How to Change Your Website Domain Name

Oren Todoros
By Oren Todoros, Updated on June 13, 2024, 13 min read
changing domain name guidelines

Changing your domain name—sounds simple, right? The real question is, “Should a business ever change its domain name?” It’s a loaded question, and the answer is far from simple. Just as businesses evolve, so too should your digital brand. But let’s not get ahead of ourselves; this isn’t a decision to be made lightly, and you can royally mess up many things in the process when changing domain names.


Changing your domain name is a multi-step process akin to remodeling an entire retail store. It’s not just about slapping on a new URL and calling it a day. It involves a series of intricate steps: website backups, SEO considerations, 301 redirects, Google Search console work, etc.


In this guide, we’ll examine the technician details and the strategic planning involved in changing domain names. So, if you’re contemplating such a monumental shift in your brand, read on because if you miss some of these steps, you could send your business to the 1990s (basically the Stone Age for websites).



When Should You Change Your Domain Name?

There are several occasions when it’s necessary for brands to change their domain name, these include:



First on the list is business rebranding. In that situation, you likely should change your domain name to the new brand. If your new brand doesn’t reflect your current domain, then you should make the new domain name part of the brand. The simple fact is that your domain name matters.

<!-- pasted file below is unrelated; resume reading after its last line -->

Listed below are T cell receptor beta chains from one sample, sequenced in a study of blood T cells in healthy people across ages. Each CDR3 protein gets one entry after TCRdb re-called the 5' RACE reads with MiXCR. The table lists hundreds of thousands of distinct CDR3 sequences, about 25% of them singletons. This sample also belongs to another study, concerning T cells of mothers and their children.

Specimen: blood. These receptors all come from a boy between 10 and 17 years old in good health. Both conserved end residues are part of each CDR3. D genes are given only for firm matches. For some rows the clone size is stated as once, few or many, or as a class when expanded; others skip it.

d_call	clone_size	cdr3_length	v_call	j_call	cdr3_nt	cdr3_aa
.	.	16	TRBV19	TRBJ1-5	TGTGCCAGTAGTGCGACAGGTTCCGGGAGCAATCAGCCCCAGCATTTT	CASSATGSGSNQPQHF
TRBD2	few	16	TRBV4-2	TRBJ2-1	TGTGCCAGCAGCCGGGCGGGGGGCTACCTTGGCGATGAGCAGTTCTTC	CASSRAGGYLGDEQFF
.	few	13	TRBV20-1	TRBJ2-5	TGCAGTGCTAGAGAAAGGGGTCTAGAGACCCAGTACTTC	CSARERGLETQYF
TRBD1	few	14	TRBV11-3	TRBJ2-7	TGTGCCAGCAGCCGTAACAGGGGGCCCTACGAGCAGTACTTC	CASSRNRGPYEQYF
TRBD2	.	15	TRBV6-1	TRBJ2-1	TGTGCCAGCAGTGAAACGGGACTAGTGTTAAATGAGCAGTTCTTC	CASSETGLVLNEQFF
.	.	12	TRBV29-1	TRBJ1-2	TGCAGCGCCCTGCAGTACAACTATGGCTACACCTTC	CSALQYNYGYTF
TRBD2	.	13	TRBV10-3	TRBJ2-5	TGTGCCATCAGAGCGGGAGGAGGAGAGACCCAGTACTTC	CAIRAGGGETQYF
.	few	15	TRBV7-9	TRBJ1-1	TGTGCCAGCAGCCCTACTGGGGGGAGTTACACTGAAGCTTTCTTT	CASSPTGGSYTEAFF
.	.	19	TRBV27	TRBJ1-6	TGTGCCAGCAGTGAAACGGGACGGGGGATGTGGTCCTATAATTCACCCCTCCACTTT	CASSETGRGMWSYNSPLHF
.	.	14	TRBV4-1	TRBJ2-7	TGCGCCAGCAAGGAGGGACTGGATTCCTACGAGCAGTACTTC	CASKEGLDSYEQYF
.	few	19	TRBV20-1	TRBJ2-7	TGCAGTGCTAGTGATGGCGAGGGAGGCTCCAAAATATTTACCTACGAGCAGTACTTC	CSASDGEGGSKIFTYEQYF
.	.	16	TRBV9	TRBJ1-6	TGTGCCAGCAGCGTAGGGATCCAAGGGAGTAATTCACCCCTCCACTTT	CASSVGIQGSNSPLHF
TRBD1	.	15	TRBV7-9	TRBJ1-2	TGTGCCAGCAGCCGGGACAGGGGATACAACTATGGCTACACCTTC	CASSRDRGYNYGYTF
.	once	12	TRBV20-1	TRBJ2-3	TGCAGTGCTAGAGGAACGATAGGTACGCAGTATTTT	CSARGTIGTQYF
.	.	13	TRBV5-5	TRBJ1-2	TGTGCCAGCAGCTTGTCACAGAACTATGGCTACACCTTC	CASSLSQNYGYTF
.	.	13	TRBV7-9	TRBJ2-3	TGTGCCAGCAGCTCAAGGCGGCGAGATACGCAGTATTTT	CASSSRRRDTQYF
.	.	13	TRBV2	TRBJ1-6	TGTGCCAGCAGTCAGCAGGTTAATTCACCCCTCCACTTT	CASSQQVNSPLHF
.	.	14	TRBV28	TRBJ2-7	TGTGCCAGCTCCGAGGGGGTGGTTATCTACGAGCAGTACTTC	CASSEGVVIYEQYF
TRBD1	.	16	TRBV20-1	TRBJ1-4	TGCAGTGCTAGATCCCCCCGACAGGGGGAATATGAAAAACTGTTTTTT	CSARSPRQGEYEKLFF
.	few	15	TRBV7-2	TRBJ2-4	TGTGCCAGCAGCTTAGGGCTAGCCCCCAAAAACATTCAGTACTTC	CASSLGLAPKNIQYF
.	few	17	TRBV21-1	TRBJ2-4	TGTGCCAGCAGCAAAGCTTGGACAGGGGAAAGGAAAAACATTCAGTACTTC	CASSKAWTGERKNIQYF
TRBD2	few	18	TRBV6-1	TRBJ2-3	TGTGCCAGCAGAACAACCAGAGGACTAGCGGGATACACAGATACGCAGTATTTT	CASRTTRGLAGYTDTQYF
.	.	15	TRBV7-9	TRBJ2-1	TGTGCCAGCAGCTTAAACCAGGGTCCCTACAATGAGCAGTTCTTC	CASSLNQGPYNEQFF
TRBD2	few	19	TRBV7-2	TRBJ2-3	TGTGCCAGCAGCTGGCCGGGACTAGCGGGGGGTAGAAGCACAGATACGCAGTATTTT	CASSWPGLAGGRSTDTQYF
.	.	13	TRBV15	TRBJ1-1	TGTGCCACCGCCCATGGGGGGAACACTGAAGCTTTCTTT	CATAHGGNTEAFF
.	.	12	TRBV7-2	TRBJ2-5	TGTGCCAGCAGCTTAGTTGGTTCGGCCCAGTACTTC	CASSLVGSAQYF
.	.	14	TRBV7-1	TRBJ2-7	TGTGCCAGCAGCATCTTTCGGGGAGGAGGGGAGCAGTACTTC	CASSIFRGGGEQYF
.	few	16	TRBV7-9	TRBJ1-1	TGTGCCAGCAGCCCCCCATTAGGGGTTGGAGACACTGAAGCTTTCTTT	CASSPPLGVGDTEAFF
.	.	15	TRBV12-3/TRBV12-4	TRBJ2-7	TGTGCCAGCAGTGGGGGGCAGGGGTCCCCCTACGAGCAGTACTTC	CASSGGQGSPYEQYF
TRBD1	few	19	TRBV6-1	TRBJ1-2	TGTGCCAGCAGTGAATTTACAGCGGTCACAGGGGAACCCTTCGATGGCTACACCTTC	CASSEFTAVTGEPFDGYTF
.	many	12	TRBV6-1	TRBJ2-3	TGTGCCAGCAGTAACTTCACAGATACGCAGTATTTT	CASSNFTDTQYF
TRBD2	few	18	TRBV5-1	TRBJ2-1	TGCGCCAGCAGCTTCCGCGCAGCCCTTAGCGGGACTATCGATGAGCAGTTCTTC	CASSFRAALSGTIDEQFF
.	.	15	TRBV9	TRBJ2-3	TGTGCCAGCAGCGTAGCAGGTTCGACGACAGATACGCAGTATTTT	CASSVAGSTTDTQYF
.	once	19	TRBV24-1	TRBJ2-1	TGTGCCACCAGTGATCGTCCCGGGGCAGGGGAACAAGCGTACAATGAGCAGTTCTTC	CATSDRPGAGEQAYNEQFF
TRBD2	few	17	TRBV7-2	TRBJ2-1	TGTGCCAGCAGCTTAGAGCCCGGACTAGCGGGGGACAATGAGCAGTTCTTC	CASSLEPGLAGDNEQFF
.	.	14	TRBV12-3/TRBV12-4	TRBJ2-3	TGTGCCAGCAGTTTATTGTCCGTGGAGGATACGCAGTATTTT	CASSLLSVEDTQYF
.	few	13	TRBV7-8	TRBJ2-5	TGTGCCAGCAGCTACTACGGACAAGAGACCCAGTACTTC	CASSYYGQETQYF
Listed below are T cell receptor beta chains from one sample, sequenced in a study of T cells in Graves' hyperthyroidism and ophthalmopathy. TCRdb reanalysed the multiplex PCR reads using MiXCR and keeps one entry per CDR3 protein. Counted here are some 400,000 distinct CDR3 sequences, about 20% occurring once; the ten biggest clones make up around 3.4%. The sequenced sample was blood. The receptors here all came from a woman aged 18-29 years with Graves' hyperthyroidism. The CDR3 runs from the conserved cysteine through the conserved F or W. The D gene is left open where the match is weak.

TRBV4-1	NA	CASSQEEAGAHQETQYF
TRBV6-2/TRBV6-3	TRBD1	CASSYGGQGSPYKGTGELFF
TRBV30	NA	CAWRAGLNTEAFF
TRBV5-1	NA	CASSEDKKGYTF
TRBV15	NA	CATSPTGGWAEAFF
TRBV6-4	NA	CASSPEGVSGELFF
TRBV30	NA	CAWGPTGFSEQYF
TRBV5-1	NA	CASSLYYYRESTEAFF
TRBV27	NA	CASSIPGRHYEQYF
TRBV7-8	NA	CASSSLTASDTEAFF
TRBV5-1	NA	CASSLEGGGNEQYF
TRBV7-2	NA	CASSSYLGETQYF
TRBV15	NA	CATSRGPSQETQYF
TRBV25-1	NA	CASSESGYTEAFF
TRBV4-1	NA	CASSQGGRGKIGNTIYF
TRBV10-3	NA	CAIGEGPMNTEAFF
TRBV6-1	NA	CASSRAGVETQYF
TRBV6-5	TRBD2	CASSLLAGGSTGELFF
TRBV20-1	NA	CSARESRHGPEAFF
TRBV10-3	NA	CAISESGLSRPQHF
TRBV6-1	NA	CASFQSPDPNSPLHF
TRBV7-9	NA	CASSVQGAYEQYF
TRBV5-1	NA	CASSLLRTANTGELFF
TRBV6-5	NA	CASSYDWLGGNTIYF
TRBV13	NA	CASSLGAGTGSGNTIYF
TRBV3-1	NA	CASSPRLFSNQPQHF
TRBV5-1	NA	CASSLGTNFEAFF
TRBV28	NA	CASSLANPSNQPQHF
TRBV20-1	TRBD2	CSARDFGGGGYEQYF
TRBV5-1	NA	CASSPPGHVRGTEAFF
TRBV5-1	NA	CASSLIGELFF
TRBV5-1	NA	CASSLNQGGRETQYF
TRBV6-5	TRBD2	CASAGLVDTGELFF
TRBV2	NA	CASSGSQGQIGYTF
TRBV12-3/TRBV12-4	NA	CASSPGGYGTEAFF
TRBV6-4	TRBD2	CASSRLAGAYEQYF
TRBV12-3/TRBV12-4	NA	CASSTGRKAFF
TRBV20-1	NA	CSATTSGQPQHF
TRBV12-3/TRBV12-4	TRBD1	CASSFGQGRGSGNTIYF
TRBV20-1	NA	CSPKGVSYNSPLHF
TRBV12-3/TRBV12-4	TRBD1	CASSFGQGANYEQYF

A recent study found that using a signature color can increase brand recognition by 80%. If a color can do that – imagine what your domain name will do for your band.


Business Expansion

Next up on the reasons to change your domain name is expansion. You’ve conquered your local market and are now eyeing a national market. Your current domain might be too localized, tethering you to a specific geographical area. It’s time to think bigger, broader.


Get a custom domain email address for your business


Steps to Prepare for a Domain Name Change

So, you’re convinced that a domain name change is in the cards. Excellent! But before you jump into the deep end, let’s talk first steps. Think of this as the blueprint phase of building a house; you wouldn’t start without a solid plan, would you? A plan will be your road map for your entire project.



1. Backup Your Website

First and foremost, let’s discuss website backups. This isn’t just a checkbox on a to-do list; it’s your safety net. Imagine spending years building your online presence, only to lose it all in a botched domain transition.


A comprehensive backup is your insurance policy against such catastrophes. It’s akin to the archival systems that preserve the integrity of long-standing institutions. Don’t skip this step; your future self will thank you. If you don’t know how to do it, reach out to your hosting company.



2. Decide Who is Altering Your Site Structure

Now, onto the architects of this operation—those responsible for altering your website structure and sitemap. Are you handling this in-house, or are you outsourcing to web experts? Each has its merits and drawbacks.


Going in-house provides control but demands expertise. Outsourcing offers proficiency but at a cost and with less direct oversight. It’s a strategic decision, much like choosing between organic growth and acquisition in business expansion. Here’s a simple rule, though: If you don’t know what you’re doing – hire an expert.



3. Ensure DNS Access

Last but not least, DNS access. This is the key to your online kingdom, the control panel from which your entire website is directed. If you don’t have access or if it’s held by a third party, you’re essentially flying blind.